Agriculture Commissioner Adam Putnam is cautiously celebrating the apparent end of the U.S.-Mexican trade war over tomatoes.
For months, Putnam has been calling on President Obama to help Florida and American tomato farmers by voiding a failed trade agreement that has allowed cheaper produce to be imported from Mexico.
Now an agreement appears by the U.S. Commerce Department that would regulate the price of tomato imports from Mexico.
I am pleased the American tomato farmers' concerns have been substantially addressed by this new agreement, Putnam stated in a release. Trade agreements are only as good as the willingness to enforce them, and when they go unenforced, the American worker loses out.
Putnam added that he will continue to ensure Americas food supply remains a national security priority.
But with the deal a month from completion -- the draft on the agreement open to public comment through Feb. 11 -- the Fresh Produce Association of the Americas, which represents companies that import Mexican tomatoes, remains critical, with FPAA President Lance Jungmeyer questioning details of the agreement that could impact the sales prices.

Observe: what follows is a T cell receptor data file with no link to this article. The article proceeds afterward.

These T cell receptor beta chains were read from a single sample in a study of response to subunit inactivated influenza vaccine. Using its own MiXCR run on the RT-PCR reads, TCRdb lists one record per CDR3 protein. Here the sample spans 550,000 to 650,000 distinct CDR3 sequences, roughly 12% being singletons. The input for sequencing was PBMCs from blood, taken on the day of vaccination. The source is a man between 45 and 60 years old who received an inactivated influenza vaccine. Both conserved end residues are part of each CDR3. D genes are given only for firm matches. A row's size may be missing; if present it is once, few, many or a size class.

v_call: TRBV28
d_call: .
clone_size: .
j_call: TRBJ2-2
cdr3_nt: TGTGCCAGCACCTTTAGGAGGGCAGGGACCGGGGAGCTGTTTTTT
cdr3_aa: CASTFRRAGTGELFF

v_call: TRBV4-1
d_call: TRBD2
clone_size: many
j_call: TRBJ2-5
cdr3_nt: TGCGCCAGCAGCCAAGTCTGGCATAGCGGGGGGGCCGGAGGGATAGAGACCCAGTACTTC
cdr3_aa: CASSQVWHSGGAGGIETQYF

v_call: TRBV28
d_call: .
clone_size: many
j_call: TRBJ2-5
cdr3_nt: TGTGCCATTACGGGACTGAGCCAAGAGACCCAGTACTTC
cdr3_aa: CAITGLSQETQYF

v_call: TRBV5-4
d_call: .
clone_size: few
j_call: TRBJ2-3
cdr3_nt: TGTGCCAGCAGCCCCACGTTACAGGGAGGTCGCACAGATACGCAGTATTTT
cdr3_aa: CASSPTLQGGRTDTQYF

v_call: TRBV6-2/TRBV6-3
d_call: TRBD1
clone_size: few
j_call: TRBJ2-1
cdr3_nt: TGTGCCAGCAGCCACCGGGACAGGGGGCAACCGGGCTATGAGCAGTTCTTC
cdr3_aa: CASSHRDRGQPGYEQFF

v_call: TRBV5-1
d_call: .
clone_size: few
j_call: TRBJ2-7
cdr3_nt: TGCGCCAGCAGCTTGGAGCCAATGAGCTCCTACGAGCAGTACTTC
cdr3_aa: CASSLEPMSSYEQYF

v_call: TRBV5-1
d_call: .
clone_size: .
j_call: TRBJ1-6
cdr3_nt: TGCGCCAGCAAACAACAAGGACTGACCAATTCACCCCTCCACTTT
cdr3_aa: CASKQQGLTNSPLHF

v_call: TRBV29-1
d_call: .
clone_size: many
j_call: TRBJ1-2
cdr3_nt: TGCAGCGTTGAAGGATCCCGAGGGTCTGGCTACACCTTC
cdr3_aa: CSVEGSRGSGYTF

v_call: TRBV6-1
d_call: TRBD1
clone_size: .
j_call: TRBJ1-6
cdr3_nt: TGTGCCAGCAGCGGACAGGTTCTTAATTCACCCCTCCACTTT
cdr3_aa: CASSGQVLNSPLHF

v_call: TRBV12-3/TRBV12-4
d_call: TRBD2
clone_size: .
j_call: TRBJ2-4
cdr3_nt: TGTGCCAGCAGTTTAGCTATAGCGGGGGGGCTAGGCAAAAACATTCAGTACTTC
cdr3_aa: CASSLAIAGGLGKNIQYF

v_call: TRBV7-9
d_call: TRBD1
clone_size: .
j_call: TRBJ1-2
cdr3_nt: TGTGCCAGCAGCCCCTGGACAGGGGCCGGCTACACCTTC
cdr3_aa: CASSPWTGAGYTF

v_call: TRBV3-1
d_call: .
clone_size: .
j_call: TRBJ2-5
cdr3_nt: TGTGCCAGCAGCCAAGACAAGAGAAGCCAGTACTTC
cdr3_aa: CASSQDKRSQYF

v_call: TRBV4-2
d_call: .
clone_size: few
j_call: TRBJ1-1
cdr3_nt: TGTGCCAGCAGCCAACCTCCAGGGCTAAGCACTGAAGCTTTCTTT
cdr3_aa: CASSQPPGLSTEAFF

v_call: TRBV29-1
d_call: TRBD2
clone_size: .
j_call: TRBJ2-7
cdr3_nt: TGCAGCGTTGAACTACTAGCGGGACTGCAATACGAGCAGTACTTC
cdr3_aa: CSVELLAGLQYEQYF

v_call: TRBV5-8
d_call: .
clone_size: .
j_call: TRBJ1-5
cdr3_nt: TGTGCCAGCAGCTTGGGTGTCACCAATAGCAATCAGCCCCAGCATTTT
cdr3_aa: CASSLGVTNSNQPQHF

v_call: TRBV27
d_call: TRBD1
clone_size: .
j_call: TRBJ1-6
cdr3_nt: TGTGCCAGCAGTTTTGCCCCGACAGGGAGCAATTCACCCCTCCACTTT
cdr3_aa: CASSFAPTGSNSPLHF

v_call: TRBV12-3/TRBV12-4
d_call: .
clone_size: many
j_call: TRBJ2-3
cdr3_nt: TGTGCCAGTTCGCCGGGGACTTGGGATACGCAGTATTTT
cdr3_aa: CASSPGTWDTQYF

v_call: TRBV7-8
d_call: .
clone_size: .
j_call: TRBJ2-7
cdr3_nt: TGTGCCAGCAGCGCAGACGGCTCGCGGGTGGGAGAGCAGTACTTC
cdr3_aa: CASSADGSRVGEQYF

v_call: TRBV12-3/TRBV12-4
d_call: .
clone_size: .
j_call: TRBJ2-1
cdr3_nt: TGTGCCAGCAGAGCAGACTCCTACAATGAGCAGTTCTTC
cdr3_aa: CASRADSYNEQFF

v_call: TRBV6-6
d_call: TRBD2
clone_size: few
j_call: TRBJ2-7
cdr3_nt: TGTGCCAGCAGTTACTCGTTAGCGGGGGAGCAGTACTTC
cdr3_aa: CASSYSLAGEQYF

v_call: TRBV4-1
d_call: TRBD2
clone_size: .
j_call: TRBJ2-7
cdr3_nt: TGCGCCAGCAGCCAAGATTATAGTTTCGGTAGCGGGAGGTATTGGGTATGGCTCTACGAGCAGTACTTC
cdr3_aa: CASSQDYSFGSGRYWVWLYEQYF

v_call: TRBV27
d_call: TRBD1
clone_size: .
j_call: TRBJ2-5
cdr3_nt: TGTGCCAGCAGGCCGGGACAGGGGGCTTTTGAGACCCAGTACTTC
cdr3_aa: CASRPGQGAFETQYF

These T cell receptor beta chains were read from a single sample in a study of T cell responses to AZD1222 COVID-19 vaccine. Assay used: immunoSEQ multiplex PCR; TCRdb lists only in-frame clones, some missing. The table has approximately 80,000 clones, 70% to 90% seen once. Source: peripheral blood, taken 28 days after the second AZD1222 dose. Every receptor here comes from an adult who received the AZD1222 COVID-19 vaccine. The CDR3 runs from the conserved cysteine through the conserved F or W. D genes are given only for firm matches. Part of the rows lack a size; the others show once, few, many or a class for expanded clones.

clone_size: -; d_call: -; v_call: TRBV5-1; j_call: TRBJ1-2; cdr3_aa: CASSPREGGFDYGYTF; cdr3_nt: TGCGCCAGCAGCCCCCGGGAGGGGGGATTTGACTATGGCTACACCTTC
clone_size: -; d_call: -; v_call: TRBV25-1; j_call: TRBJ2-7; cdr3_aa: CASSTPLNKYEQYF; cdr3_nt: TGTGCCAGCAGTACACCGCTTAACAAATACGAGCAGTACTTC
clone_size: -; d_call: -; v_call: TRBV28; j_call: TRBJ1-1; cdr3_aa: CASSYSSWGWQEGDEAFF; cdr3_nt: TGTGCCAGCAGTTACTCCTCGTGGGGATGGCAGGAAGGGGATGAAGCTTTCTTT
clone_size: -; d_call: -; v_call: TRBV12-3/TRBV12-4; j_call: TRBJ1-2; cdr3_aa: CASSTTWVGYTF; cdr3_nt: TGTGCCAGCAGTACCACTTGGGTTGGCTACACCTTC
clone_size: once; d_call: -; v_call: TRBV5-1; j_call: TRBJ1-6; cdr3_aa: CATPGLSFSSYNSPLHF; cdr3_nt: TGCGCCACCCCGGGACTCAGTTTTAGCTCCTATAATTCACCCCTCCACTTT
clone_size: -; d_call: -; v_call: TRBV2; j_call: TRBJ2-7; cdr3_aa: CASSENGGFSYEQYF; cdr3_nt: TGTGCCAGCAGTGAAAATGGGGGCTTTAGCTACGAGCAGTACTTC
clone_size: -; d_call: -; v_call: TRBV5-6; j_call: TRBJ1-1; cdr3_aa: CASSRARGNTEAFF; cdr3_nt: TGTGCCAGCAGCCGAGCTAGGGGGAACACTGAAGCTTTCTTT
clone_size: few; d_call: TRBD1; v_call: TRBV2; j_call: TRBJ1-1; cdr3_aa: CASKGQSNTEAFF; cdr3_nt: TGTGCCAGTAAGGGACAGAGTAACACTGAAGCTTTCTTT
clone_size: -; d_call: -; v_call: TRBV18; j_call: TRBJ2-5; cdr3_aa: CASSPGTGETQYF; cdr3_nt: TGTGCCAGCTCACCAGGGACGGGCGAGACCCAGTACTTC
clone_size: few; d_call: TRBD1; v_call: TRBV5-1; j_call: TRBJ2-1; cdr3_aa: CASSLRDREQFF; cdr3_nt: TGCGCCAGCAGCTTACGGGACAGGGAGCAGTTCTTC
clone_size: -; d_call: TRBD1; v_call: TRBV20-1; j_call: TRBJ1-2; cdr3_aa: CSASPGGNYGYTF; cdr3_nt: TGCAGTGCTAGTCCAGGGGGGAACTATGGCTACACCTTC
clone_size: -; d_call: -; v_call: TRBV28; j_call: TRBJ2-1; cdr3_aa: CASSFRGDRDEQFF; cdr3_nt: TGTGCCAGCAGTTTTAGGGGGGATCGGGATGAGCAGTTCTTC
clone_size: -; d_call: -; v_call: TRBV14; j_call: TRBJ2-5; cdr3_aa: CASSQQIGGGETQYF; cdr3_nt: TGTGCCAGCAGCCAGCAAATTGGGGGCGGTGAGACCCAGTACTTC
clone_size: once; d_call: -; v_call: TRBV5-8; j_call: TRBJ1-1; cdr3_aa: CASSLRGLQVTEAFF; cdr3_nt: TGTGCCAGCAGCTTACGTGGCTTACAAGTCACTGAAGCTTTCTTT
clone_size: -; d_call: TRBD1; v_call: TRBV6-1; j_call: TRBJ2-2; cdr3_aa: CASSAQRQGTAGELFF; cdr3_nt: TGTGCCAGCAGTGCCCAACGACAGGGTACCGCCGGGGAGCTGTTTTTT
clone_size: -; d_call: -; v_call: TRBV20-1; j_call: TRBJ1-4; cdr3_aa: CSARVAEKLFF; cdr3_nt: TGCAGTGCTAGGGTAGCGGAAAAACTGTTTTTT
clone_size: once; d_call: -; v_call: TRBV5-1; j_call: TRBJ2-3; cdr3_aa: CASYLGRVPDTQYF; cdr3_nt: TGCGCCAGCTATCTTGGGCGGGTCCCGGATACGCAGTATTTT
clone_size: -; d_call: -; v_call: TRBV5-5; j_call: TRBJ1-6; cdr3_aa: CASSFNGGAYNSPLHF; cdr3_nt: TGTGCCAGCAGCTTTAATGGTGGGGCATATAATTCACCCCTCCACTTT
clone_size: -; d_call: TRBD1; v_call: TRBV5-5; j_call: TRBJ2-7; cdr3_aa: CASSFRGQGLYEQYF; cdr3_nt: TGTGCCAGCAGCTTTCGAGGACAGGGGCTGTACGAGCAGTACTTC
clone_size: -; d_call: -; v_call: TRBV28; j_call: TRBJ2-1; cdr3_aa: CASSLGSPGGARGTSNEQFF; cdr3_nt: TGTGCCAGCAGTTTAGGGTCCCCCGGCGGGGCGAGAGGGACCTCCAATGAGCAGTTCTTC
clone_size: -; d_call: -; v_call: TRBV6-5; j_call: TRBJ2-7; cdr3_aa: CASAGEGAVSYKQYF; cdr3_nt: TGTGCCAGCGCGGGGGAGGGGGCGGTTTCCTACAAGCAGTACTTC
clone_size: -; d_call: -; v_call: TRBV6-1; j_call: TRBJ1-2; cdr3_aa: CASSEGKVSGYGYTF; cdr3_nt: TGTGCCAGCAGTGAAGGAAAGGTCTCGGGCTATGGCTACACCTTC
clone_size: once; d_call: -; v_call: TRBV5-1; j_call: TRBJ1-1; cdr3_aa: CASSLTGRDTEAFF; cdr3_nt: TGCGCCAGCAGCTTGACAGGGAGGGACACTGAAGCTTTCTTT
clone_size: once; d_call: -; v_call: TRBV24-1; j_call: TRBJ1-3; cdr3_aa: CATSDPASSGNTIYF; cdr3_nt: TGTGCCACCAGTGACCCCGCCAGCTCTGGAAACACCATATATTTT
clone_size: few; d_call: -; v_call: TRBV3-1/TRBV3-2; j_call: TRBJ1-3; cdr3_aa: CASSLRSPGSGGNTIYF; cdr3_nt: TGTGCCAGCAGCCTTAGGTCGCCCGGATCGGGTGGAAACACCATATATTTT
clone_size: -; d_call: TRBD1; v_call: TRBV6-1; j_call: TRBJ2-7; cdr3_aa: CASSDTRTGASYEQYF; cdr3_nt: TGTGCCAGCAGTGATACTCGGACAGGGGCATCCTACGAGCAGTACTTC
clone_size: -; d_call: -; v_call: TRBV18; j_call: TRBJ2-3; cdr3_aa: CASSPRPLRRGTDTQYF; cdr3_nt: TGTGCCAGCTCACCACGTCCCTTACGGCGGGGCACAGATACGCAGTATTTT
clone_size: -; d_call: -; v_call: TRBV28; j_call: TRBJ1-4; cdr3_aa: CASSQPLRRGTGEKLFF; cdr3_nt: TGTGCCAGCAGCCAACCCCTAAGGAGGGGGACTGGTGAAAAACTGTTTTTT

A price increase this high gives the U.S. industry more room to maneuver, it gives them plenty of room to sell at 10 cents (per pound) below that floor price all day and essentially keep Mexico out of the market, Jungmeyer said, according to the Packer.
In July, Putnam urged Acting Secretary of Commerce Rebecca Blank to accept the tomato industrys request to dump the growers' 2008 agreement to suspend their 1996 request for relief from unfairly traded imports of fresh tomatoes from Mexico.
By suspending the anti-dumping agreement in 2008 -- a move supported by the Florida Department of Agriculture and Consumer Services -- the growers anticipated trading partners wouldnt undercut U.S. prices.
Reach Jim Turner at firstname.lastname@example.org or at (772) 215-9889.